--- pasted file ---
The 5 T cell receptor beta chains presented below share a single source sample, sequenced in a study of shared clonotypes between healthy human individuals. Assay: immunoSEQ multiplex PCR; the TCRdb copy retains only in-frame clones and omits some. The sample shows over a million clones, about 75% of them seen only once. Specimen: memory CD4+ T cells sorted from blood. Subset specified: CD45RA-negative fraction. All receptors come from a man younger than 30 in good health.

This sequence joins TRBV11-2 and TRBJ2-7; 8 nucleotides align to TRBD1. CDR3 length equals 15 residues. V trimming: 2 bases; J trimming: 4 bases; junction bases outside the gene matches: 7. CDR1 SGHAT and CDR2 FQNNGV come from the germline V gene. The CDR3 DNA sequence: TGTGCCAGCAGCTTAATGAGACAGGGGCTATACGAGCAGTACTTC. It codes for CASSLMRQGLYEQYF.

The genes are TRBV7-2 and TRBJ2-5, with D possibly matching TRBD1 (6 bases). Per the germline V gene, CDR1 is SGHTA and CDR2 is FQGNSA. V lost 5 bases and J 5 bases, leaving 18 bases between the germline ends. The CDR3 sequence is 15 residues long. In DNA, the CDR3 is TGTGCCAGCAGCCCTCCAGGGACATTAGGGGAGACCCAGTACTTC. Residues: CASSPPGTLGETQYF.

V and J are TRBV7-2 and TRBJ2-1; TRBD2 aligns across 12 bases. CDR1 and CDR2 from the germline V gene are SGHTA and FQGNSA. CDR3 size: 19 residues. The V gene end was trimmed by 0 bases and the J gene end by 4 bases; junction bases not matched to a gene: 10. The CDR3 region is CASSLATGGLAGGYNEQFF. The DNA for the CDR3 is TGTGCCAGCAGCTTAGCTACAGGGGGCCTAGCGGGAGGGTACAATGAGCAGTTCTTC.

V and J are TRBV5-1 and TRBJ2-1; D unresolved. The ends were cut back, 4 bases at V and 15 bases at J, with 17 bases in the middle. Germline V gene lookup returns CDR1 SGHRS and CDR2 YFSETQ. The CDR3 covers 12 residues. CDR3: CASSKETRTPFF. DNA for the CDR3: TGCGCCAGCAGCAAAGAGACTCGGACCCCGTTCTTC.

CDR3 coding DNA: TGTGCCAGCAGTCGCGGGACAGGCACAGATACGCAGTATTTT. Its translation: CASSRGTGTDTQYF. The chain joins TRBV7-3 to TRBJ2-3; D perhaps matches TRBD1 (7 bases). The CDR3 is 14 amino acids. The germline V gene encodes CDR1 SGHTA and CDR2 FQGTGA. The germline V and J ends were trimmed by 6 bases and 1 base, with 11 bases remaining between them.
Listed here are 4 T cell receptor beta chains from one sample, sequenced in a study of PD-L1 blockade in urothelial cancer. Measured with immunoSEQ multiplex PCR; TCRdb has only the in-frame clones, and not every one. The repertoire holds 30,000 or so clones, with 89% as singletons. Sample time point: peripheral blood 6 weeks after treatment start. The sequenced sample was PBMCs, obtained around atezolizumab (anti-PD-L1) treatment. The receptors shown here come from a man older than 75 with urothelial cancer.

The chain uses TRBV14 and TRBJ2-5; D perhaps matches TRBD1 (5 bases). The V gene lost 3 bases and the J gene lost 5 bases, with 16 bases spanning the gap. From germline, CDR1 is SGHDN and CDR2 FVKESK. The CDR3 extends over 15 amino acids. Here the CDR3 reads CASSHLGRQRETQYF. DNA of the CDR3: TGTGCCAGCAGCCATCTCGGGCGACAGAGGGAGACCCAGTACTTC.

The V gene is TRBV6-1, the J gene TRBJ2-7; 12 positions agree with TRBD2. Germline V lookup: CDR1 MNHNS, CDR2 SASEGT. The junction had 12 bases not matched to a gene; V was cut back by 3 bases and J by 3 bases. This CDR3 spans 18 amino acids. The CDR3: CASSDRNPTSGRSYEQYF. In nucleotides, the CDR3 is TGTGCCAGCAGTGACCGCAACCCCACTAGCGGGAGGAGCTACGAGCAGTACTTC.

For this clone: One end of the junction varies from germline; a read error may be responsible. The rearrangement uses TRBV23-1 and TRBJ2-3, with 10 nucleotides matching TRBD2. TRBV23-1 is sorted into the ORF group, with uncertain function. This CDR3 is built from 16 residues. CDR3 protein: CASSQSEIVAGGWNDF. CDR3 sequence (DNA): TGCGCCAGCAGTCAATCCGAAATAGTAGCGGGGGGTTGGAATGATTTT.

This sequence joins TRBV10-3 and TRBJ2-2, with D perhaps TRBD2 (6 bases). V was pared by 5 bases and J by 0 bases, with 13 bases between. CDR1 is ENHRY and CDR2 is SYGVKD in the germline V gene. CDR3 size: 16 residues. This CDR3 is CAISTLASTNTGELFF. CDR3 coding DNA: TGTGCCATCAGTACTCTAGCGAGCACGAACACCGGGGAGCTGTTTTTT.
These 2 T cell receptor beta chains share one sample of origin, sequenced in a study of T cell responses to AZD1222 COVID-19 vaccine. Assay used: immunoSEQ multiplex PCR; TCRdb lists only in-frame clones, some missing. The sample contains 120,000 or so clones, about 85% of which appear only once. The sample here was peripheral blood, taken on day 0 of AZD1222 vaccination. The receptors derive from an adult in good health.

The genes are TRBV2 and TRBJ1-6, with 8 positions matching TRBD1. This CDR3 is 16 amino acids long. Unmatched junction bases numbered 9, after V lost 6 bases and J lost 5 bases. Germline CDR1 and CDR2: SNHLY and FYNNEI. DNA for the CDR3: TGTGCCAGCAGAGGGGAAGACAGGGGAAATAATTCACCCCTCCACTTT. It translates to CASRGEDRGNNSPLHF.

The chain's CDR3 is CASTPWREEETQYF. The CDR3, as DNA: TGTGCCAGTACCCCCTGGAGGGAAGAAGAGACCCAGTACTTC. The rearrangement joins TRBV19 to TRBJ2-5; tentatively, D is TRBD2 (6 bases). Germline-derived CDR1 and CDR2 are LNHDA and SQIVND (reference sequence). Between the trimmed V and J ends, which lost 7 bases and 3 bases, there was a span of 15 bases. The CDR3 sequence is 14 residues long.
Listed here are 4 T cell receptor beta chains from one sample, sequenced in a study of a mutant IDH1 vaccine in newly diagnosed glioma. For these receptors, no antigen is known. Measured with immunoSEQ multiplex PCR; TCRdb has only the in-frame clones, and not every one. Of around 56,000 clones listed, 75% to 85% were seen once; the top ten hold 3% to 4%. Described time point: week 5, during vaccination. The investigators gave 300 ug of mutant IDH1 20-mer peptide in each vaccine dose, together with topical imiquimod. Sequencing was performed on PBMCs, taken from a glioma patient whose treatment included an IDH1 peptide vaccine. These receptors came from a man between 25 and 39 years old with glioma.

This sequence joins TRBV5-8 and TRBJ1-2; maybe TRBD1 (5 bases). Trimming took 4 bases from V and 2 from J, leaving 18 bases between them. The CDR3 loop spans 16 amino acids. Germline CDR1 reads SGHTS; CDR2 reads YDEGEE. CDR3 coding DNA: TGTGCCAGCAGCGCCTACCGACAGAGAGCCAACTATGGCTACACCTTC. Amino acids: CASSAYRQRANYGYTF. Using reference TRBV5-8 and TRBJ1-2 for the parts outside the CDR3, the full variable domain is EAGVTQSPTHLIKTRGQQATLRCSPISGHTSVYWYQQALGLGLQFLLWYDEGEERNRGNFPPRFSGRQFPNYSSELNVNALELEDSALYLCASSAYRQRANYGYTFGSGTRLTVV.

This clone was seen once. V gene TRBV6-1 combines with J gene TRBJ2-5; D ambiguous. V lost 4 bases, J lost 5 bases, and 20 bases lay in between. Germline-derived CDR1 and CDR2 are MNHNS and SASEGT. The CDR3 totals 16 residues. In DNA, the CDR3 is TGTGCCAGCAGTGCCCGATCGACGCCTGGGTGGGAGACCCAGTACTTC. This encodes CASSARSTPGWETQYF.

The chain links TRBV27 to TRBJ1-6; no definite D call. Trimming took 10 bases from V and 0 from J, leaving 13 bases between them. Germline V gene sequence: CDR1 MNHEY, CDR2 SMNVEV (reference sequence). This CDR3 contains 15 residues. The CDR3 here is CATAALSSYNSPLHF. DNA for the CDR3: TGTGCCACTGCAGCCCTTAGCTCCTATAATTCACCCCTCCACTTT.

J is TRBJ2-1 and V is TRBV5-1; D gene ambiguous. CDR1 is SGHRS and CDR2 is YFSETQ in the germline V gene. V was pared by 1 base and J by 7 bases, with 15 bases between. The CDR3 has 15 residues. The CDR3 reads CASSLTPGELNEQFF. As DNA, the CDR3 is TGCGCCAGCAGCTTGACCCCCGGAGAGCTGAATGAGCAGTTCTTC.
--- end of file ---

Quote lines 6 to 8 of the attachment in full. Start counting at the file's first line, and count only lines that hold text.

CDR3 coding DNA: TGTGCCAGCAGTCGCGGGACAGGCACAGATACGCAGTATTTT. Its translation: CASSRGTGTDTQYF. The chain joins TRBV7-3 to TRBJ2-3; D perhaps matches TRBD1 (7 bases). The CDR3 is 14 amino acids. The germline V gene encodes CDR1 SGHTA and CDR2 FQGTGA. The germline V and J ends were trimmed by 6 bases and 1 base, with 11 bases remaining between them.
Listed here are 4 T cell receptor beta chains from one sample, sequenced in a study of PD-L1 blockade in urothelial cancer. Measured with immunoSEQ multiplex PCR; TCRdb has only the in-frame clones, and not every one. The repertoire holds 30,000 or so clones, with 89% as singletons. Sample time point: peripheral blood 6 weeks after treatment start. The sequenced sample was PBMCs, obtained around atezolizumab (anti-PD-L1) treatment. The receptors shown here come from a man older than 75 with urothelial cancer.

The chain uses TRBV14 and TRBJ2-5; D perhaps matches TRBD1 (5 bases). The V gene lost 3 bases and the J gene lost 5 bases, with 16 bases spanning the gap. From germline, CDR1 is SGHDN and CDR2 FVKESK. The CDR3 extends over 15 amino acids. Here the CDR3 reads CASSHLGRQRETQYF. DNA of the CDR3: TGTGCCAGCAGCCATCTCGGGCGACAGAGGGAGACCCAGTACTTC.